Introduction: Since the 1980s, stent implantation has evolved as an important therapeutic strategy for coarctation of the aorta. However, available data is frequently flawed by short follow-up, lack of adequate follow-up imaging, and retrospective nature of data collection. Methods: Data was prospectively collected using a multicenter registry congenital cardiovascular interventional study consortium (CCISC). Between 2000 and 2009, 302 patients from 34 centers with a median weight of 58 kg underwent stent implantation for coarctation. Eligible patients (44%) completed intermediate follow-up (3-18 months) with integrated imaging (cath, CT, MRI), whereas 21% completed long-term follow-up (>18-60 months). Procedural success was defined as UL/LL systolic gradient of less than 20 mm Hg, lack of significant recurrent obstruction, and freedom from unplanned repeat intervention. Results: Acute procedural success was 96%. Cumulative intermediate success was 86%, and cumulative long-term success was 77%. Unplanned repeat interventions were required in 4%, and aortic wall complications were seen in 1% of patients (dissection n = 1 and aneurysm n = 3). Other adverse events (n = 15) occurred mainly acutely and included technical complications such as stent malposition (n = 9). At long-term follow-up, 23% of patients continued to have systolic blood pressure above the 95th centile, 9% had an upper-to-lower limb blood pressure gradient in excess of 20 mm Hg, and 32% were taking antihypertensive medication. Conclusions: This study documented acute, intermediate, and long-term outcome data comparable or superior with other surgical or interventional series. However, even with successful initial stent therapy, patients continue to require long-term follow-up and have associated long-term morbidity, relating to aortic wall complications, systemic hypertension, recurrent obstruction as well as need for repeat intervention.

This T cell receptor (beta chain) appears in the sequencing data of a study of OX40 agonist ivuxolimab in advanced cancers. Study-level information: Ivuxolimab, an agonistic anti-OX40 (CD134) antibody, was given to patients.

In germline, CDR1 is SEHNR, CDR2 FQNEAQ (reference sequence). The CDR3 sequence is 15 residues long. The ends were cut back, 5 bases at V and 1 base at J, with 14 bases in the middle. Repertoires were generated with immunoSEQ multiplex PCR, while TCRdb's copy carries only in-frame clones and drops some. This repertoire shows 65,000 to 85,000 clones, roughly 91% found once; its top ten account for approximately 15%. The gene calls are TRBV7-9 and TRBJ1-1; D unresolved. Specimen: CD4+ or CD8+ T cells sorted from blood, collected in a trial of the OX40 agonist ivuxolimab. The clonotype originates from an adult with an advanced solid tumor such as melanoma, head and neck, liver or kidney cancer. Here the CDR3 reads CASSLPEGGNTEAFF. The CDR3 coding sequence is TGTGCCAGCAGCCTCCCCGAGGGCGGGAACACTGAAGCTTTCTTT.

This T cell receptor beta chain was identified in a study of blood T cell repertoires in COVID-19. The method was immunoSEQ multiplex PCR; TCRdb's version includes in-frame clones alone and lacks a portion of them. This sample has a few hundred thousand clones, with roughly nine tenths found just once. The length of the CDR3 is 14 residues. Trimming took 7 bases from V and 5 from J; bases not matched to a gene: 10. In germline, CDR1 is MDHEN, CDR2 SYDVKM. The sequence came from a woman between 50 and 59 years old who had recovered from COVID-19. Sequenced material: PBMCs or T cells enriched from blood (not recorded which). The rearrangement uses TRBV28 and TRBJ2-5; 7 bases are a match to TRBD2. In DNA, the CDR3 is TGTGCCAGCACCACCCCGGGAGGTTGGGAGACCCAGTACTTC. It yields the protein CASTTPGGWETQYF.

- congenital heart disease in adults
- pediatric interventions
ASJC Scopus subject areas
- Radiology Nuclear Medicine and imaging
- Cardiology and Cardiovascular Medicine